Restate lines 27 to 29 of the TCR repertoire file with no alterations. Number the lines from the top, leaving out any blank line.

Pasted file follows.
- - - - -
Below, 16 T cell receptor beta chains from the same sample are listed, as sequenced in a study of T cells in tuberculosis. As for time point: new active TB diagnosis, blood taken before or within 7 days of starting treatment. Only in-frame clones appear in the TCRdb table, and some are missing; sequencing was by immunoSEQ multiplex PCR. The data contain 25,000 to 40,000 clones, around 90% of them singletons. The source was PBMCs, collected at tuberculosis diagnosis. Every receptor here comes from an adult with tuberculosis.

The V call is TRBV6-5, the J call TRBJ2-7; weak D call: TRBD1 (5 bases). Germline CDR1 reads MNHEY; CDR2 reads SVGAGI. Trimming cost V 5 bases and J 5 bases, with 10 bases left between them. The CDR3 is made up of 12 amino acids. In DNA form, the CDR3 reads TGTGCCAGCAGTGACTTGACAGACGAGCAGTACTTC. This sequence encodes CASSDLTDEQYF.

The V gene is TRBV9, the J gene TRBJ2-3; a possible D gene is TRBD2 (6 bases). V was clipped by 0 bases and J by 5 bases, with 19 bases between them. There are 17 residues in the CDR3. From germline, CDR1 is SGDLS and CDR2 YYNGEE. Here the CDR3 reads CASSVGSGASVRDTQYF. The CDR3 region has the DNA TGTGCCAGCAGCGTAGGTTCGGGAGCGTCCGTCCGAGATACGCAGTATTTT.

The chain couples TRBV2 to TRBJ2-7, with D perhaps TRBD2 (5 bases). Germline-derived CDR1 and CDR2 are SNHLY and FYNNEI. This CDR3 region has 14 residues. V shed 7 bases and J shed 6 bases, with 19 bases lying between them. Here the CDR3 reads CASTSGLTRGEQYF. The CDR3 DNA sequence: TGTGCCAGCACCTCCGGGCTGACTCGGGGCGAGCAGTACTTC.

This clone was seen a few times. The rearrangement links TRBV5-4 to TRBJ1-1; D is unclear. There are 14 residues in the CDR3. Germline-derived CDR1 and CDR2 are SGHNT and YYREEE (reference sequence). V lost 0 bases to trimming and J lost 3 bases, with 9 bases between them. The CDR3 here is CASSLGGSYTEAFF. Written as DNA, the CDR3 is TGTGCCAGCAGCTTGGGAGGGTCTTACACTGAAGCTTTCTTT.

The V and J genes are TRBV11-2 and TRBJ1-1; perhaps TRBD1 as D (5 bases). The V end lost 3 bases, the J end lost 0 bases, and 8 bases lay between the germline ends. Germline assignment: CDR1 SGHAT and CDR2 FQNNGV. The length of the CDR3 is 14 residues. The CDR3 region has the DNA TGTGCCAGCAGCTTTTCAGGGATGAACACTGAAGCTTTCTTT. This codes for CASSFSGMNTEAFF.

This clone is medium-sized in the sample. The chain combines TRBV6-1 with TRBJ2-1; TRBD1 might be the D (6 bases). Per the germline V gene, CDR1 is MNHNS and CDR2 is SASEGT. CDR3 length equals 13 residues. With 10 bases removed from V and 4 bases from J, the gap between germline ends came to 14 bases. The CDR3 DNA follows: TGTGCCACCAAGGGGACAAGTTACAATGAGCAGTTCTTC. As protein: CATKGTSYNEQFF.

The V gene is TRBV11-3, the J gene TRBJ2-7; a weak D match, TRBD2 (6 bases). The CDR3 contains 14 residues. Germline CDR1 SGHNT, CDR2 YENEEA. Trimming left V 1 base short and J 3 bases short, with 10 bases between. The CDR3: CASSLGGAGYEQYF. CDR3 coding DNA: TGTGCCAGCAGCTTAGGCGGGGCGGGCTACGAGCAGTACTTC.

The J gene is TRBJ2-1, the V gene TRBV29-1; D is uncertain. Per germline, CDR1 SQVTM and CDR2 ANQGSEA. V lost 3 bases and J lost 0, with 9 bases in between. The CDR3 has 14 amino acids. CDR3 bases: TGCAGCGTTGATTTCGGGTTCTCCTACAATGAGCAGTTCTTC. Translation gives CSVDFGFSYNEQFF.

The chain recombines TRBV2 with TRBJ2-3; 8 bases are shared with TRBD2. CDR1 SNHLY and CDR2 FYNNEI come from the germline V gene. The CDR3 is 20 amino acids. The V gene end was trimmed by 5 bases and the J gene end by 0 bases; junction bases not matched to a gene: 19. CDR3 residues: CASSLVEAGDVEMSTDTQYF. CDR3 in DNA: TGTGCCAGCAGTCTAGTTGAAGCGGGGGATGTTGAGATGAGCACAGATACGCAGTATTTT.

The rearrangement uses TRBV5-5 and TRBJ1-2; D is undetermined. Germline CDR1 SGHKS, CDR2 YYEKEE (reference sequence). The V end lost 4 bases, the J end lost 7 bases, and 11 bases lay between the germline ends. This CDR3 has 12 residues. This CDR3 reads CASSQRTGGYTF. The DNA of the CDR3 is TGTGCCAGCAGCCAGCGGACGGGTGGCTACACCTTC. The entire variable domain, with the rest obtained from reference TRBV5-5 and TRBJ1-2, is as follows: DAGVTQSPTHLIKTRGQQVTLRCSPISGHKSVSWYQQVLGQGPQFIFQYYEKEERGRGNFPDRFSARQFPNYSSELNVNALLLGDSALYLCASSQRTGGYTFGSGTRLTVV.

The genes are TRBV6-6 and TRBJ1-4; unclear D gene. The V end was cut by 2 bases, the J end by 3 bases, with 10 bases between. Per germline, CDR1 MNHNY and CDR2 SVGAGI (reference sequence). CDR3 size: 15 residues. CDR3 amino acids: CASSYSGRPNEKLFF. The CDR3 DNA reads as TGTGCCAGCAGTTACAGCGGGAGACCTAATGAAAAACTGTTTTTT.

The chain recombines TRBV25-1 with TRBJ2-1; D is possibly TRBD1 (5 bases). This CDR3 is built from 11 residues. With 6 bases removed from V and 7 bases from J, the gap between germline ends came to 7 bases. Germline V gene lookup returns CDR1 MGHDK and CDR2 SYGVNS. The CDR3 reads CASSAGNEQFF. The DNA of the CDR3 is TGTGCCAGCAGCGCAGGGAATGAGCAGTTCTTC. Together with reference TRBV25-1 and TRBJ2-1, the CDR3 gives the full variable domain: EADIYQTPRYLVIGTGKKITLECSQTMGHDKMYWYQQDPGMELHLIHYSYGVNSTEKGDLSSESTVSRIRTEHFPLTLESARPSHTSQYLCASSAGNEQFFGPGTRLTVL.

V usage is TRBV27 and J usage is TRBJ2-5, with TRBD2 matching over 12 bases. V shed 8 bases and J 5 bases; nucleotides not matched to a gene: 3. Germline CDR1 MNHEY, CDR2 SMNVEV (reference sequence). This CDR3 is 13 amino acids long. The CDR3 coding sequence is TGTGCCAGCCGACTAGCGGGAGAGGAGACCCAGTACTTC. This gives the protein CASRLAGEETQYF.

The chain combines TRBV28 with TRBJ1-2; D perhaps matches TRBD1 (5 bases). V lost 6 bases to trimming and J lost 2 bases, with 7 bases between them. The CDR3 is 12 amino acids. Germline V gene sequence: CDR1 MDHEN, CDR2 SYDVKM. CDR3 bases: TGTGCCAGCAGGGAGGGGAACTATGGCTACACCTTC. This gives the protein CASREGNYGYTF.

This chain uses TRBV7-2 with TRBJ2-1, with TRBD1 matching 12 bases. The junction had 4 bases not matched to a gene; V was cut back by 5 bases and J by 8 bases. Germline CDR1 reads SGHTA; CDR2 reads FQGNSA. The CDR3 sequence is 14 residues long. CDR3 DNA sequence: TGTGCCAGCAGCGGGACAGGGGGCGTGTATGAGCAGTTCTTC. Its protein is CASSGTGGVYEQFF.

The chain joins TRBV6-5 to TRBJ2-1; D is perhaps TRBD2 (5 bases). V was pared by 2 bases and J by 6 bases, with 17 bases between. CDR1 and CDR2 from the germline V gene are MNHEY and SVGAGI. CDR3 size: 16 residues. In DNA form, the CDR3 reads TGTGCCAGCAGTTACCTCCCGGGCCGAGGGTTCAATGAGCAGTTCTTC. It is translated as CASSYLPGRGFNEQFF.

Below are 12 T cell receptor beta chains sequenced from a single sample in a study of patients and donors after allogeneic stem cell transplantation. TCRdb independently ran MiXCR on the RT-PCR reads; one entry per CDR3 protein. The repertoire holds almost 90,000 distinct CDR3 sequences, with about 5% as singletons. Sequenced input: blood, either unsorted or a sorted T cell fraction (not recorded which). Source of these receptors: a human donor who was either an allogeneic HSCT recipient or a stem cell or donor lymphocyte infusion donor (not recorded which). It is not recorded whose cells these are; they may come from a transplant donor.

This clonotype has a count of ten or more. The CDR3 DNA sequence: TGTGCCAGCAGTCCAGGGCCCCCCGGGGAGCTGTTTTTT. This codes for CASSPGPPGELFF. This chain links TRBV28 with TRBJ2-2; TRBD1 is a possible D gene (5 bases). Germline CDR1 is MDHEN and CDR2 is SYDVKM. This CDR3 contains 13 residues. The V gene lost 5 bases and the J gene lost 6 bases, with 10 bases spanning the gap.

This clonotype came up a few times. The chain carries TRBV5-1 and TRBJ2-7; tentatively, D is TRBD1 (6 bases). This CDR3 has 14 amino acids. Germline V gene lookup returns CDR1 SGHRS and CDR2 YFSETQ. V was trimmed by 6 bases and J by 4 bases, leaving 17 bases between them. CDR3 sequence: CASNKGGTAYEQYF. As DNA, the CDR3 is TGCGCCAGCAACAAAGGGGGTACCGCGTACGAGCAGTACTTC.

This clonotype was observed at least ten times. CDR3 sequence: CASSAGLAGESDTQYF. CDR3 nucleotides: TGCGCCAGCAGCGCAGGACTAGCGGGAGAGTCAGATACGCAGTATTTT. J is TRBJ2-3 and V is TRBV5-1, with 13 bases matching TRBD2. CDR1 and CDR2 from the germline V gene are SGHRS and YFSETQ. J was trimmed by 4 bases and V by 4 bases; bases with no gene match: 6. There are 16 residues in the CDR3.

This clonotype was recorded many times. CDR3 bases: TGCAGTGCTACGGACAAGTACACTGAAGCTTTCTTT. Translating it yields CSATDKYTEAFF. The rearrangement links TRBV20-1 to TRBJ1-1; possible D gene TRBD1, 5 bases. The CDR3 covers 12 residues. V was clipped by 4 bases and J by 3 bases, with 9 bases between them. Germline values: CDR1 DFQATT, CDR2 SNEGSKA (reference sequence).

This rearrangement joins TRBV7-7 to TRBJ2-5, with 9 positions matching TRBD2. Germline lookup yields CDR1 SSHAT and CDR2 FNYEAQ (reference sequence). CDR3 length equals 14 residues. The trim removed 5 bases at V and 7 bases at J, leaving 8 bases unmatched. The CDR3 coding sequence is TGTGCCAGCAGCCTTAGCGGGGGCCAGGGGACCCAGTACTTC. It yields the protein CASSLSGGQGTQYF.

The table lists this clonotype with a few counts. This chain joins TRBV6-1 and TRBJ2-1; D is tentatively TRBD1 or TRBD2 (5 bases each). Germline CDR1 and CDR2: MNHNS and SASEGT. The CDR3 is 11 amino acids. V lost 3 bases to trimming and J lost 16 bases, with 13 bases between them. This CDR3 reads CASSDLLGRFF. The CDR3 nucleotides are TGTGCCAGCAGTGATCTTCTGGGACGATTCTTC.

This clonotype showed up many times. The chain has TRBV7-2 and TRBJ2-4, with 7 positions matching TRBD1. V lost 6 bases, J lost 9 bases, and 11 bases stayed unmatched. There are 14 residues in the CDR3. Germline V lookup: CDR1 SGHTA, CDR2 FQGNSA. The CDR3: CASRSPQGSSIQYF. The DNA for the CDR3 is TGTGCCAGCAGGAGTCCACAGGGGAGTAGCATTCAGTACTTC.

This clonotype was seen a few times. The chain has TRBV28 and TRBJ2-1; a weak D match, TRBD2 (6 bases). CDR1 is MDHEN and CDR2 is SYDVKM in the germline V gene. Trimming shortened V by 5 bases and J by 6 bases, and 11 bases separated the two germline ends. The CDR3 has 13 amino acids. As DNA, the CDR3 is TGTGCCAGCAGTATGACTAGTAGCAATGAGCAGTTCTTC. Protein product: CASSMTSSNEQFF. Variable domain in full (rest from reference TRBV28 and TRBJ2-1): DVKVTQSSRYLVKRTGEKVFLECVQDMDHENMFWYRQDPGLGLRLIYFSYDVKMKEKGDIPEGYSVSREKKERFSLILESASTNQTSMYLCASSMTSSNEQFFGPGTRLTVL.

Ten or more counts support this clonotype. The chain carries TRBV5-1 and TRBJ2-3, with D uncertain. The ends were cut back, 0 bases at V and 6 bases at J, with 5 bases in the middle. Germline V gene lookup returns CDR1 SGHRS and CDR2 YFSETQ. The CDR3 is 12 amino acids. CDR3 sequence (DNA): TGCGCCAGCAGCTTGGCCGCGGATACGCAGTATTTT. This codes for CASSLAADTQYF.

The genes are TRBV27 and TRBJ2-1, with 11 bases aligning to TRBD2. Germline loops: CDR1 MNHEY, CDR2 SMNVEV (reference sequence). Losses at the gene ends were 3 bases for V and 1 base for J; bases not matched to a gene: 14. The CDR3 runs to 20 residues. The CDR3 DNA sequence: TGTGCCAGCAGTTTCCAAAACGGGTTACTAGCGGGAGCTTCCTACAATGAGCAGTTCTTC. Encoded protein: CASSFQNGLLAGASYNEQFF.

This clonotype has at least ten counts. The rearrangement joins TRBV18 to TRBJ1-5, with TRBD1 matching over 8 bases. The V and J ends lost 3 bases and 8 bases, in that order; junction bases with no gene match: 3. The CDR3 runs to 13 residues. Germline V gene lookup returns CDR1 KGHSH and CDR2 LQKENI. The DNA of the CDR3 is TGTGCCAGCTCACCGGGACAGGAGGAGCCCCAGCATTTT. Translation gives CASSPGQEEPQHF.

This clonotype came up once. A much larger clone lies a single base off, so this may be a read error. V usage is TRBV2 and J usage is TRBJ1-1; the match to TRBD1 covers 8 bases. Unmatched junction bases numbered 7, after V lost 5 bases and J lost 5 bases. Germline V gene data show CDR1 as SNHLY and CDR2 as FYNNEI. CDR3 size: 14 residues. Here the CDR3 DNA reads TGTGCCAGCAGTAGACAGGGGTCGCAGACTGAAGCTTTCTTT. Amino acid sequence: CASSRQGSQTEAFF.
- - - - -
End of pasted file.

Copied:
Ten or more counts support this clonotype. The chain carries TRBV5-1 and TRBJ2-3, with D uncertain. The ends were cut back, 0 bases at V and 6 bases at J, with 5 bases in the middle. Germline V gene lookup returns CDR1 SGHRS and CDR2 YFSETQ. The CDR3 is 12 amino acids. CDR3 sequence (DNA): TGCGCCAGCAGCTTGGCCGCGGATACGCAGTATTTT. This codes for CASSLAADTQYF.

The genes are TRBV27 and TRBJ2-1, with 11 bases aligning to TRBD2. Germline loops: CDR1 MNHEY, CDR2 SMNVEV (reference sequence). Losses at the gene ends were 3 bases for V and 1 base for J; bases not matched to a gene: 14. The CDR3 runs to 20 residues. The CDR3 DNA sequence: TGTGCCAGCAGTTTCCAAAACGGGTTACTAGCGGGAGCTTCCTACAATGAGCAGTTCTTC. Encoded protein: CASSFQNGLLAGASYNEQFF.

This clonotype has at least ten counts. The rearrangement joins TRBV18 to TRBJ1-5, with TRBD1 matching over 8 bases. The V and J ends lost 3 bases and 8 bases, in that order; junction bases with no gene match: 3. The CDR3 runs to 13 residues. Germline V gene lookup returns CDR1 KGHSH and CDR2 LQKENI. The DNA of the CDR3 is TGTGCCAGCTCACCGGGACAGGAGGAGCCCCAGCATTTT. Translation gives CASSPGQEEPQHF.